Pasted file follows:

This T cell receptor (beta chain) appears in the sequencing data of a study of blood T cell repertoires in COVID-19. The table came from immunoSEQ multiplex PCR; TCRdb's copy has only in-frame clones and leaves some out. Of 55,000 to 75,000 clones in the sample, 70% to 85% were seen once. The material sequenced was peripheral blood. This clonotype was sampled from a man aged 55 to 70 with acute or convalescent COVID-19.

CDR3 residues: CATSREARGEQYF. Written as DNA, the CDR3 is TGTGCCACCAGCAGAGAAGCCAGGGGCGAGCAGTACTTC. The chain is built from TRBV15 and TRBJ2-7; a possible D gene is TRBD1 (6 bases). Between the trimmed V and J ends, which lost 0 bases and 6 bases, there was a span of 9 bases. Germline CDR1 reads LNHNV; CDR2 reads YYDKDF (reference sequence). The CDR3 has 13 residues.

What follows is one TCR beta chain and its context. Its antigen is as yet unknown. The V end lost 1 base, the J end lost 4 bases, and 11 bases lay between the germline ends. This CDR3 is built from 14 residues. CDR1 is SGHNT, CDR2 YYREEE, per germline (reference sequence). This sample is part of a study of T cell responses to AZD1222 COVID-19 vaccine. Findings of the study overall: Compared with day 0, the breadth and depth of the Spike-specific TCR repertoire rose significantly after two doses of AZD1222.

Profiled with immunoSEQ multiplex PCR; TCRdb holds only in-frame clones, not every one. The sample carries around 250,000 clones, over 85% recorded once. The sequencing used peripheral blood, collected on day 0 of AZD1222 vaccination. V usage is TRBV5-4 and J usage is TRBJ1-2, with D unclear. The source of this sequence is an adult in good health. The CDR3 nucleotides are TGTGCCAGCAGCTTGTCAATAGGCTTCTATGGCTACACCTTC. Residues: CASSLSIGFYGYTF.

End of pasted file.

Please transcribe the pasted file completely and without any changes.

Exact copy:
This T cell receptor (beta chain) appears in the sequencing data of a study of blood T cell repertoires in COVID-19. The table came from immunoSEQ multiplex PCR; TCRdb's copy has only in-frame clones and leaves some out. Of 55,000 to 75,000 clones in the sample, 70% to 85% were seen once. The material sequenced was peripheral blood. This clonotype was sampled from a man aged 55 to 70 with acute or convalescent COVID-19.

CDR3 residues: CATSREARGEQYF. Written as DNA, the CDR3 is TGTGCCACCAGCAGAGAAGCCAGGGGCGAGCAGTACTTC. The chain is built from TRBV15 and TRBJ2-7; a possible D gene is TRBD1 (6 bases). Between the trimmed V and J ends, which lost 0 bases and 6 bases, there was a span of 9 bases. Germline CDR1 reads LNHNV; CDR2 reads YYDKDF (reference sequence). The CDR3 has 13 residues.

What follows is one TCR beta chain and its context. Its antigen is as yet unknown. The V end lost 1 base, the J end lost 4 bases, and 11 bases lay between the germline ends. This CDR3 is built from 14 residues. CDR1 is SGHNT, CDR2 YYREEE, per germline (reference sequence). This sample is part of a study of T cell responses to AZD1222 COVID-19 vaccine. Findings of the study overall: Compared with day 0, the breadth and depth of the Spike-specific TCR repertoire rose significantly after two doses of AZD1222.

Profiled with immunoSEQ multiplex PCR; TCRdb holds only in-frame clones, not every one. The sample carries around 250,000 clones, over 85% recorded once. The sequencing used peripheral blood, collected on day 0 of AZD1222 vaccination. V usage is TRBV5-4 and J usage is TRBJ1-2, with D unclear. The source of this sequence is an adult in good health. The CDR3 nucleotides are TGTGCCAGCAGCTTGTCAATAGGCTTCTATGGCTACACCTTC. Residues: CASSLSIGFYGYTF.